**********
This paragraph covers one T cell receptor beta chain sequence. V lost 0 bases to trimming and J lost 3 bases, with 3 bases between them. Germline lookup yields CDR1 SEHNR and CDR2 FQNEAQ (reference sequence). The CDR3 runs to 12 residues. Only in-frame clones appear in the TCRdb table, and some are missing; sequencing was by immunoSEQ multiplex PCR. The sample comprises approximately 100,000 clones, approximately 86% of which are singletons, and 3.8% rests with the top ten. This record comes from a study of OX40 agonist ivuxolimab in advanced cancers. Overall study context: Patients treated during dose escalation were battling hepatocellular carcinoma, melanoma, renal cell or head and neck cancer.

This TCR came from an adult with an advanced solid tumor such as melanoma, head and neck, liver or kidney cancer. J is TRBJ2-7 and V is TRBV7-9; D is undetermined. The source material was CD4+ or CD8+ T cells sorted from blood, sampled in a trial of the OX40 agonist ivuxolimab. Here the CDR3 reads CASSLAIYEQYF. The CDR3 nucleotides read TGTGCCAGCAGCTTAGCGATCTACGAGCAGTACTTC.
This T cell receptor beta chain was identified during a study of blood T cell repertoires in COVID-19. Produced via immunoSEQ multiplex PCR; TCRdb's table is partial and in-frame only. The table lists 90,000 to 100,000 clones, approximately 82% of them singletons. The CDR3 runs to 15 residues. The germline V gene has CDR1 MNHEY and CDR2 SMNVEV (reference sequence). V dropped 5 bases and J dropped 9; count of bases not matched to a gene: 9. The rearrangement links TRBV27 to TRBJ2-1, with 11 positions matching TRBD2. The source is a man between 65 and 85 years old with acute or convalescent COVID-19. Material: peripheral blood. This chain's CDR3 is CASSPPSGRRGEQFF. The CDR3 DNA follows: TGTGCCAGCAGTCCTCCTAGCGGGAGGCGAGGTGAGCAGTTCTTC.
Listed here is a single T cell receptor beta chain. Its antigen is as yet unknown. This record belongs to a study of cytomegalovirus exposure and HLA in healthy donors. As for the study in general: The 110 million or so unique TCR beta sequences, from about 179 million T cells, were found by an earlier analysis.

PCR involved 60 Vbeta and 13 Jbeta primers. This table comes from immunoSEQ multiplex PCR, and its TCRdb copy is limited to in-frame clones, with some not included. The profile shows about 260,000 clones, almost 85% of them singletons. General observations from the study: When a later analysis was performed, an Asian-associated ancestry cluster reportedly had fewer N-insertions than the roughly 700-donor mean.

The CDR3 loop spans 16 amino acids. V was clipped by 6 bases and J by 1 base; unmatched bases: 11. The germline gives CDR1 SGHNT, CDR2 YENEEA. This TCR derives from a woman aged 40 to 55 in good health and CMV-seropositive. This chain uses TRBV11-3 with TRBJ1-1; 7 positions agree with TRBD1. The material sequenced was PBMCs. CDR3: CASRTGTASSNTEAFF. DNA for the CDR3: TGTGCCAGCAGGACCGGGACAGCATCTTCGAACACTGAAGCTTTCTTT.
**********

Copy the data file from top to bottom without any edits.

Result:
This paragraph covers one T cell receptor beta chain sequence. V lost 0 bases to trimming and J lost 3 bases, with 3 bases between them. Germline lookup yields CDR1 SEHNR and CDR2 FQNEAQ (reference sequence). The CDR3 runs to 12 residues. Only in-frame clones appear in the TCRdb table, and some are missing; sequencing was by immunoSEQ multiplex PCR. The sample comprises approximately 100,000 clones, approximately 86% of which are singletons, and 3.8% rests with the top ten. This record comes from a study of OX40 agonist ivuxolimab in advanced cancers. Overall study context: Patients treated during dose escalation were battling hepatocellular carcinoma, melanoma, renal cell or head and neck cancer.

This TCR came from an adult with an advanced solid tumor such as melanoma, head and neck, liver or kidney cancer. J is TRBJ2-7 and V is TRBV7-9; D is undetermined. The source material was CD4+ or CD8+ T cells sorted from blood, sampled in a trial of the OX40 agonist ivuxolimab. Here the CDR3 reads CASSLAIYEQYF. The CDR3 nucleotides read TGTGCCAGCAGCTTAGCGATCTACGAGCAGTACTTC.
This T cell receptor beta chain was identified during a study of blood T cell repertoires in COVID-19. Produced via immunoSEQ multiplex PCR; TCRdb's table is partial and in-frame only. The table lists 90,000 to 100,000 clones, approximately 82% of them singletons. The CDR3 runs to 15 residues. The germline V gene has CDR1 MNHEY and CDR2 SMNVEV (reference sequence). V dropped 5 bases and J dropped 9; count of bases not matched to a gene: 9. The rearrangement links TRBV27 to TRBJ2-1, with 11 positions matching TRBD2. The source is a man between 65 and 85 years old with acute or convalescent COVID-19. Material: peripheral blood. This chain's CDR3 is CASSPPSGRRGEQFF. The CDR3 DNA follows: TGTGCCAGCAGTCCTCCTAGCGGGAGGCGAGGTGAGCAGTTCTTC.
Listed here is a single T cell receptor beta chain. Its antigen is as yet unknown. This record belongs to a study of cytomegalovirus exposure and HLA in healthy donors. As for the study in general: The 110 million or so unique TCR beta sequences, from about 179 million T cells, were found by an earlier analysis.

PCR involved 60 Vbeta and 13 Jbeta primers. This table comes from immunoSEQ multiplex PCR, and its TCRdb copy is limited to in-frame clones, with some not included. The profile shows about 260,000 clones, almost 85% of them singletons. General observations from the study: When a later analysis was performed, an Asian-associated ancestry cluster reportedly had fewer N-insertions than the roughly 700-donor mean.

The CDR3 loop spans 16 amino acids. V was clipped by 6 bases and J by 1 base; unmatched bases: 11. The germline gives CDR1 SGHNT, CDR2 YENEEA. This TCR derives from a woman aged 40 to 55 in good health and CMV-seropositive. This chain uses TRBV11-3 with TRBJ1-1; 7 positions agree with TRBD1. The material sequenced was PBMCs. CDR3: CASRTGTASSNTEAFF. DNA for the CDR3: TGTGCCAGCAGGACCGGGACAGCATCTTCGAACACTGAAGCTTTCTTT.